democratic national committee. he's a democratic candidate for senate in south carolina hoping to unseat lindsey graham. thanks for being here. >> thank you for having me. >> talk to me about the poll numbers. this is the highest chair to say that the economy is good since february of one. how do you or any democrat run against that when we know the economy is a huge factor in everyone's vote? >> i can tell you how i'm running against it in south carolina. just today in the "new york times" there was a story about north charleston and this is a city outside of charleston, but it has the highest eviction rates in the country. you have young parents getting ready for the holidays and now they have to move themselves and their kids and go to someplace else in order to live. it's because the rents in north charleston are increasing at
astronomical rates, but the wages are so stagnant and people can't keep up. when you dig deep into the s statistic and go to where people are hurting, but we have senators like lindsey graham who are not dealing with these. the tariffs have decimated south carolina. in allen dale county the tariffs increased to $1 million a month. there's a lot of hardship. wall street may be doing well. k street and washington, d.c. may be doing well, but people on main street are suffering. that's why we built this new movement. that's why we're only two points down from lindsey graham right now. people are hungry for change.
we're going to give them that change. we're going to bring hope back to south carolina. come to jamieharrison.com. >> let me ask you. oh, geez. i just spilled water all over the place. when lindsey graham last won re-election he won in 2014 by 17 points. in 2016 trump won the state by 14 points. i have heard republicans refer to the state as trumpistan. what is going to be different about your race? >> what's different is we're focused on the people of south carolina. we're helping people. i launched a program called harrison helps. we go into every community in south carolina and partner with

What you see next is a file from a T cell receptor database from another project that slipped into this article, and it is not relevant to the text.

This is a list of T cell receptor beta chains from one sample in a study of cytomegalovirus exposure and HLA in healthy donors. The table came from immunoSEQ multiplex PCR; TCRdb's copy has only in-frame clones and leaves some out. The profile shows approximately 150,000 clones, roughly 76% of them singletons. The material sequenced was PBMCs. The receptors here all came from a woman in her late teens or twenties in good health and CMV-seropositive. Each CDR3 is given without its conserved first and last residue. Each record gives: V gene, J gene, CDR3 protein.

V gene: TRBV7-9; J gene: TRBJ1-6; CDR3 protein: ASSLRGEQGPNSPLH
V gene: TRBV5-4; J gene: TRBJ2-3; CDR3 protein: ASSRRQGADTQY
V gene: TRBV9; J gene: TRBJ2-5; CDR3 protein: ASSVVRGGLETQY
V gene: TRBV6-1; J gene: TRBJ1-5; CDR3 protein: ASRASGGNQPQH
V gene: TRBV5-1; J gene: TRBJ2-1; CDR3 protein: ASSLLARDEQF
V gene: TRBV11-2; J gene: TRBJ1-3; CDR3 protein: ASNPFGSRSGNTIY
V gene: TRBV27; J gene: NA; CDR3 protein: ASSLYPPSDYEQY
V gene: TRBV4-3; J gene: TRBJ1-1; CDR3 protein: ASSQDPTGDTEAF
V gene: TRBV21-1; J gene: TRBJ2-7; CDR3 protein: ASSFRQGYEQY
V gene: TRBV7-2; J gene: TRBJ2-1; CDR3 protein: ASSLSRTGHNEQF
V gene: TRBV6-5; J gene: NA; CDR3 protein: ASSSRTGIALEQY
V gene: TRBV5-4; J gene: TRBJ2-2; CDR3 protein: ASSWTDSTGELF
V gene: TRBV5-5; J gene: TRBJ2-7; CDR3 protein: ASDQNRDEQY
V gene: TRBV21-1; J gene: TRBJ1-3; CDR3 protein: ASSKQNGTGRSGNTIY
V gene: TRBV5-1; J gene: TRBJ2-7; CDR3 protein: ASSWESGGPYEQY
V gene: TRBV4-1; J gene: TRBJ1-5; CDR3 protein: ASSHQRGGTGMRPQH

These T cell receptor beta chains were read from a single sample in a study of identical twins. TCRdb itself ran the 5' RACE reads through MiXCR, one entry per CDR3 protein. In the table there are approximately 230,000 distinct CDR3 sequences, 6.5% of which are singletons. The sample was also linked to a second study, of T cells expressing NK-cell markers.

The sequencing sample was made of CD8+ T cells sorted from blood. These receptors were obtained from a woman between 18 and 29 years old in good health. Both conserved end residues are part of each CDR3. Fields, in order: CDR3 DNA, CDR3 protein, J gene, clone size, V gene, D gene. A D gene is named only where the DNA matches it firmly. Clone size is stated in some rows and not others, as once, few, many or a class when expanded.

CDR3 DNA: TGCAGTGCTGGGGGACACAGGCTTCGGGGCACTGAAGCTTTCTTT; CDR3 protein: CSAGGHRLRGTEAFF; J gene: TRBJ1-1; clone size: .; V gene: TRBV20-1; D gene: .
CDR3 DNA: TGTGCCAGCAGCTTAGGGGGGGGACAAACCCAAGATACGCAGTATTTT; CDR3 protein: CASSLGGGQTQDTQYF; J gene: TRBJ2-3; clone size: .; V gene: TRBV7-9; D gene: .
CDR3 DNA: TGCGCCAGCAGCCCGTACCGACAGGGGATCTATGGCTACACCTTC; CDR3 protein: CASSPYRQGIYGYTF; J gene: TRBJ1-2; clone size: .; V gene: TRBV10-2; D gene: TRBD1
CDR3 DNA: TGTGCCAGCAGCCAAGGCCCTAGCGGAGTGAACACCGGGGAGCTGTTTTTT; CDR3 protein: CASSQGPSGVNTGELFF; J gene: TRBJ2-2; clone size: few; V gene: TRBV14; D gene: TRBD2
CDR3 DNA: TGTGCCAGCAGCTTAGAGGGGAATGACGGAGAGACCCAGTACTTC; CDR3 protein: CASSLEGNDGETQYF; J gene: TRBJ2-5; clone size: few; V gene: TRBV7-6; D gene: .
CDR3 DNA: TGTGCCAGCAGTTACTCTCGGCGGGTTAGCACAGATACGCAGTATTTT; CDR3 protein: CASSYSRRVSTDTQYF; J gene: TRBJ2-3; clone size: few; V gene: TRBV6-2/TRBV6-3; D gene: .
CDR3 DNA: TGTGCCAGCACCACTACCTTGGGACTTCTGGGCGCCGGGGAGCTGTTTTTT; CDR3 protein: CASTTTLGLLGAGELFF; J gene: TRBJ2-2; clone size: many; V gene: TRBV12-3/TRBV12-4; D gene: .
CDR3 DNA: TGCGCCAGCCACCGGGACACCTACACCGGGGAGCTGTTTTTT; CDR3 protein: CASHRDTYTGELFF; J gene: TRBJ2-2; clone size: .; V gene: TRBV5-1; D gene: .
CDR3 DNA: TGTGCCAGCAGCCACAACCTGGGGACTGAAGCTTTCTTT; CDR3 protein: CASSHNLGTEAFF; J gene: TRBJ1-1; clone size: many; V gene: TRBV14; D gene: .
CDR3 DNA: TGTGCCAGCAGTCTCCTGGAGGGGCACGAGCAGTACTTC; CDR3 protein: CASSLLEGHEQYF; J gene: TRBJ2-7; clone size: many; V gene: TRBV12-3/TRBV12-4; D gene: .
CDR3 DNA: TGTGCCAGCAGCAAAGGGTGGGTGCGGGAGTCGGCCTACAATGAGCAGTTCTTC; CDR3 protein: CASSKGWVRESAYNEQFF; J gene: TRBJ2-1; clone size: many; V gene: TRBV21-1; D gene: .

community organizations. we roll up our sleeves and help folks. we've be been doing school supply drives. i've been going to ronald mcdonald house making meals for families. we're doing resume building workshops. we're looking at the challenges that people have to live the american dream. i am running against a senator who cares more about what's going on in washington, d.c. than what the people here in the state are dealing with. he hasn't done a town hall in almost three years. he's on tv every other day. it shows you his priorities. he wants to be relevant in washington, d.c. i want to be relevant in south carolina. we have an absentee senator not focussed on that. >> there's been a lot of ink spilled about the evolution of lindsey graham. in 2015 he called president
trump a jack ass and calling him a raise baiting, bigot. now he's a key ally of the president on the hill. people change their minds. people evolve. do you think that's just what it is when it comes to senator graham? >> no. it's for lindsey graham -- the most important thing and person to lindsey graham is lindsey graham. he's looking for political relevance. i hear it all the time from democrats, republicans and independents in the state. what happened to lindsey graham? what happened is he saw his political fortunes will be tied to the president. he's going to do and say anything that he can in order to stay relevant, to stay important, to get re-elected. that's sad. he epitomizes what people hate in politics. they want someone with more